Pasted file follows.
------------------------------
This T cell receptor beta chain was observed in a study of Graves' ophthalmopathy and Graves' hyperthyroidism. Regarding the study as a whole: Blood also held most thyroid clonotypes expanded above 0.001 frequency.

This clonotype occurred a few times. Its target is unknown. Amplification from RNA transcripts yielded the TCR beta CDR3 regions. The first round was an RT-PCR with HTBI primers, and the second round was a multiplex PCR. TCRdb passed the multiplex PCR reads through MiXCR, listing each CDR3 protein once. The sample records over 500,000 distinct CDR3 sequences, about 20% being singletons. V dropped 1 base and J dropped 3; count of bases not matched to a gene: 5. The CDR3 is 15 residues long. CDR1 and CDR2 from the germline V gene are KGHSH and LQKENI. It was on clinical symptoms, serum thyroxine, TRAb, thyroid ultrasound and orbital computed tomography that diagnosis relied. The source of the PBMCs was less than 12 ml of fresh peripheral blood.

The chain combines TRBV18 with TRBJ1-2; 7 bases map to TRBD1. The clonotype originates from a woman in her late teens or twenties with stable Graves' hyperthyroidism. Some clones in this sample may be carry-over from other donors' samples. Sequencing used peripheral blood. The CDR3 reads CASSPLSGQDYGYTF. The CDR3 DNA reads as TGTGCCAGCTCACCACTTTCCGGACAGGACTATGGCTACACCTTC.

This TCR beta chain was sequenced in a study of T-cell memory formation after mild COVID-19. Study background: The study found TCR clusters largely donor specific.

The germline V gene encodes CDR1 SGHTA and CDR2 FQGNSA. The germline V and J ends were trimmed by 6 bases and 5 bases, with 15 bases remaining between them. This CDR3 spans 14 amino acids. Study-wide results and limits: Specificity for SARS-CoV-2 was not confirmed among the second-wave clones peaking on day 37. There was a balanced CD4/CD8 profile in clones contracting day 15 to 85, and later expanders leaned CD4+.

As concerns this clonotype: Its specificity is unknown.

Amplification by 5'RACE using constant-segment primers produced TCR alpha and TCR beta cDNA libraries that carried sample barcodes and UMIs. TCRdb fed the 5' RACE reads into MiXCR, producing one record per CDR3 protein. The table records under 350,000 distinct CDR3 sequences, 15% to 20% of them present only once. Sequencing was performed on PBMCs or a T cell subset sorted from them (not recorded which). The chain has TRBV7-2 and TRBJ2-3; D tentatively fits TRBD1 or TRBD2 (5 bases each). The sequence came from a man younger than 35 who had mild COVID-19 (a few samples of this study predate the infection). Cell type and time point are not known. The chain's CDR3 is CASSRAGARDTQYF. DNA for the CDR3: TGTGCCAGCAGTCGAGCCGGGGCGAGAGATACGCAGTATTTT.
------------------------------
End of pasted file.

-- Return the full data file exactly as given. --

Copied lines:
This T cell receptor beta chain was observed in a study of Graves' ophthalmopathy and Graves' hyperthyroidism. Regarding the study as a whole: Blood also held most thyroid clonotypes expanded above 0.001 frequency.

This clonotype occurred a few times. Its target is unknown. Amplification from RNA transcripts yielded the TCR beta CDR3 regions. The first round was an RT-PCR with HTBI primers, and the second round was a multiplex PCR. TCRdb passed the multiplex PCR reads through MiXCR, listing each CDR3 protein once. The sample records over 500,000 distinct CDR3 sequences, about 20% being singletons. V dropped 1 base and J dropped 3; count of bases not matched to a gene: 5. The CDR3 is 15 residues long. CDR1 and CDR2 from the germline V gene are KGHSH and LQKENI. It was on clinical symptoms, serum thyroxine, TRAb, thyroid ultrasound and orbital computed tomography that diagnosis relied. The source of the PBMCs was less than 12 ml of fresh peripheral blood.

The chain combines TRBV18 with TRBJ1-2; 7 bases map to TRBD1. The clonotype originates from a woman in her late teens or twenties with stable Graves' hyperthyroidism. Some clones in this sample may be carry-over from other donors' samples. Sequencing used peripheral blood. The CDR3 reads CASSPLSGQDYGYTF. The CDR3 DNA reads as TGTGCCAGCTCACCACTTTCCGGACAGGACTATGGCTACACCTTC.

This TCR beta chain was sequenced in a study of T-cell memory formation after mild COVID-19. Study background: The study found TCR clusters largely donor specific.

The germline V gene encodes CDR1 SGHTA and CDR2 FQGNSA. The germline V and J ends were trimmed by 6 bases and 5 bases, with 15 bases remaining between them. This CDR3 spans 14 amino acids. Study-wide results and limits: Specificity for SARS-CoV-2 was not confirmed among the second-wave clones peaking on day 37. There was a balanced CD4/CD8 profile in clones contracting day 15 to 85, and later expanders leaned CD4+.

As concerns this clonotype: Its specificity is unknown.

Amplification by 5'RACE using constant-segment primers produced TCR alpha and TCR beta cDNA libraries that carried sample barcodes and UMIs. TCRdb fed the 5' RACE reads into MiXCR, producing one record per CDR3 protein. The table records under 350,000 distinct CDR3 sequences, 15% to 20% of them present only once. Sequencing was performed on PBMCs or a T cell subset sorted from them (not recorded which). The chain has TRBV7-2 and TRBJ2-3; D tentatively fits TRBD1 or TRBD2 (5 bases each). The sequence came from a man younger than 35 who had mild COVID-19 (a few samples of this study predate the infection). Cell type and time point are not known. The chain's CDR3 is CASSRAGARDTQYF. DNA for the CDR3: TGTGCCAGCAGTCGAGCCGGGGCGAGAGATACGCAGTATTTT.